The charges filed by the U.S. Securities and Exchange Commission (SEC) against the crypto exchange platform Kraken have angered a lot of personalities, including politicians, regulators and high-profile personalities in both blockchain and crypto spheres.

SEC's crackdown on Kraken could have a sweeping impact on the industry, particularly in the centralized crypto exchange platforms like Coinbase and Binance, which, over the years, have tried offering a wide range of products and services to expand their revenue sources.

And while many crypto critics celebrated the financial regulator's decision, several others were not pleased and even outraged.

For Blockchain Association CEO Kristin Smith, the SEC's latest move is an "attack on U.S. crypto companies and retail investors." She said that the watchdog is "regulating by enforcement and undercutting the potential of public blockchain networks in the United States."

The CEO also called on Congress to create legislation for the emerging space or risk driving away innovation.

"Today's settlement isn't law, but it is another example of why we need Congress – not regulators – to determine appropriate legislation for this new technology. Otherwise, the U.S. risks driving innovation offshore and taking online freedoms away from individual users," Smith said.

U.S. Congressman Tom Emmer, who is a known critic of SEC chairman Gary Gensler, in a tweet last week, underlined the importance of crypto staking and called the financial regulator's move a "purgatory strategy."

The lawmaker also echoed Smith's concern about driving away innovation and investors offshore.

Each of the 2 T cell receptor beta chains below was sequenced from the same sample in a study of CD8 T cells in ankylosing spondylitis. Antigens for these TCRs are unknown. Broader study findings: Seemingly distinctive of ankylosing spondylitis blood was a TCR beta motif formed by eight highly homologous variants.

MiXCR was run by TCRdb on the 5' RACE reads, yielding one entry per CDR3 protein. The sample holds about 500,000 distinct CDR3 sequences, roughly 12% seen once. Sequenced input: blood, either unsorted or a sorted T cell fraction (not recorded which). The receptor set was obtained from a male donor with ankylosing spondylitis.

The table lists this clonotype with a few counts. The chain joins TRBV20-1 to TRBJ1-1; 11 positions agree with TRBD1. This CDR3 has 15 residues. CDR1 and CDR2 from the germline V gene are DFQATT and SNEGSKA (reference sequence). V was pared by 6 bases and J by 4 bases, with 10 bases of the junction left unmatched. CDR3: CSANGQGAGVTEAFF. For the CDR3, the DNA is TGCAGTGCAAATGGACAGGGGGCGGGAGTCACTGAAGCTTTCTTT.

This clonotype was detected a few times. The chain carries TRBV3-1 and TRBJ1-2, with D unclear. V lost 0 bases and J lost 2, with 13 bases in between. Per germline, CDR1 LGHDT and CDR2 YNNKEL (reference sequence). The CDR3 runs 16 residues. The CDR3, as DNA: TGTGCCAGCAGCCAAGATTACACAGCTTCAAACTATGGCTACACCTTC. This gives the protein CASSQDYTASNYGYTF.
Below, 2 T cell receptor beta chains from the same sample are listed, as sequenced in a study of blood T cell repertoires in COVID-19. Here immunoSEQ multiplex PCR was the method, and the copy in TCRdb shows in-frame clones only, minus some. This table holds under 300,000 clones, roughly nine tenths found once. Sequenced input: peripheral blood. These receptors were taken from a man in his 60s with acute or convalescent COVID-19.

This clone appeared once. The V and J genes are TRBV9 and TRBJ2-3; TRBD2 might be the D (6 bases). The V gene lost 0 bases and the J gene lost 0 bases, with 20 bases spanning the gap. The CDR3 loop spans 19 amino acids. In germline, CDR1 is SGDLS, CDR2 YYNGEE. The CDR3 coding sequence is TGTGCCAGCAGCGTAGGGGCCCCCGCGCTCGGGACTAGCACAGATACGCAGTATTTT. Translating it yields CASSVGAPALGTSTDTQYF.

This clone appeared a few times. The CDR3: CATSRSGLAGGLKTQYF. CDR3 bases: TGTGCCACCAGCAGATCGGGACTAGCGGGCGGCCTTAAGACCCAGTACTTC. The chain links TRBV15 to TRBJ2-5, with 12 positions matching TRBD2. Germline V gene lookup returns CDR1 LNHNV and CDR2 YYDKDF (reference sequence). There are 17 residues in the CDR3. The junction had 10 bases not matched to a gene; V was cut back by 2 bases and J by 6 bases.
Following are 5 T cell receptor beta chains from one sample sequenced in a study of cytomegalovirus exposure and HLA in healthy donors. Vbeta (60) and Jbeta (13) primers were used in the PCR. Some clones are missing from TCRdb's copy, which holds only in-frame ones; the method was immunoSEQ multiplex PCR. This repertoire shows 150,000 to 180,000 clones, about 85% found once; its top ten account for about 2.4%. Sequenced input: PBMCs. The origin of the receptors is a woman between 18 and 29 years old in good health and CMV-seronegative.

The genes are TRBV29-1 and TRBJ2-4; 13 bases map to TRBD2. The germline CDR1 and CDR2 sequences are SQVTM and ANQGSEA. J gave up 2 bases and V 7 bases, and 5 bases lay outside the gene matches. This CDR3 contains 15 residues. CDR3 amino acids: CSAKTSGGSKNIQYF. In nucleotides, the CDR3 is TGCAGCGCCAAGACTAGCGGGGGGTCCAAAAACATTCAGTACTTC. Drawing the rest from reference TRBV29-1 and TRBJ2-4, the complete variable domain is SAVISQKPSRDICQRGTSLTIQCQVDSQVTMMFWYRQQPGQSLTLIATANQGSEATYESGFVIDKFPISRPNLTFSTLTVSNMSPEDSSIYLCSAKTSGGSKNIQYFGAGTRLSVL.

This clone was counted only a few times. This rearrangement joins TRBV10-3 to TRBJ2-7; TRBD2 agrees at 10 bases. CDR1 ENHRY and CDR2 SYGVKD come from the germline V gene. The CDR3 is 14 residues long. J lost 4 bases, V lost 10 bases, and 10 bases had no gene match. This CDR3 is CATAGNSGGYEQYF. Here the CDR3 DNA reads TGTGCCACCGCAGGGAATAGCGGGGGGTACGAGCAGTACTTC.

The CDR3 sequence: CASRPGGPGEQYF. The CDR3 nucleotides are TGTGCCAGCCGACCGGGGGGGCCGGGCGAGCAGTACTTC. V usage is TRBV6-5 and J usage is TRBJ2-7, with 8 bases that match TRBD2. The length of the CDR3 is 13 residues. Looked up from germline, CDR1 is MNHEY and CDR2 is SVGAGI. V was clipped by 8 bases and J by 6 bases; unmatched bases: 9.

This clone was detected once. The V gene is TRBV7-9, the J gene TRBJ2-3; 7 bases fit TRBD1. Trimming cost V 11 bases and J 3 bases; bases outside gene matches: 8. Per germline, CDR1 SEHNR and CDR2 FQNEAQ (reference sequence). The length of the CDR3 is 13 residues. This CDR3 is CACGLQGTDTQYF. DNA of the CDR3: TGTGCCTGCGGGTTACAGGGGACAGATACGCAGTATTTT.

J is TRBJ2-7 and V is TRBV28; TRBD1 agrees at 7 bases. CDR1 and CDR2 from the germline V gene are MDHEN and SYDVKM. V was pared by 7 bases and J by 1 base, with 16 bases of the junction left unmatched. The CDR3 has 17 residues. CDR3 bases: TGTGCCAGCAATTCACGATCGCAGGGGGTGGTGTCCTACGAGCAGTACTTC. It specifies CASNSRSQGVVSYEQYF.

"To be clear, staking enables more people to participate in building the next generation of the internet.@GaryGensler's regulatory purgatory strategy hurts everyday Americans the most - leaving them in the dust while these opportunities are accessible offshore," Congressman Emmer's tweet read.

The most interesting criticism came from SEC commissioner Hester Peirce, who called SEC's latest decision a "paternalistic and lazy solution" that does not "initiate a public process to develop a workable registration process that provides valuable information to investors."

Coinbase CEO Brian Armstrong, who previously expressed his opposition against the ban on crypto staking, considered the decision an "overreach" and said that the publicly traded company, which operates a cryptocurrency exchange platform would continue to "keep fighting for economic freedom" and protect its "customers from government overreach."

SkyBridge Capital founder Anthony Scaramucci called SEC's action a "political overreach" and " an attempt to stall innovation in financial services."

On Thursday, the SEC alleged that Kraken's staking service was an illegal sale of securities.

As a result, Kraken immediately ceased offering its crypto staking program to U.S customers and paid the $39 million fine in disgorgement, civil penalties and prejudgment interest.

The seal of the U.S. Securities and Exchange Commission (SEC) is seen at their  headquarters in Washington, D.C.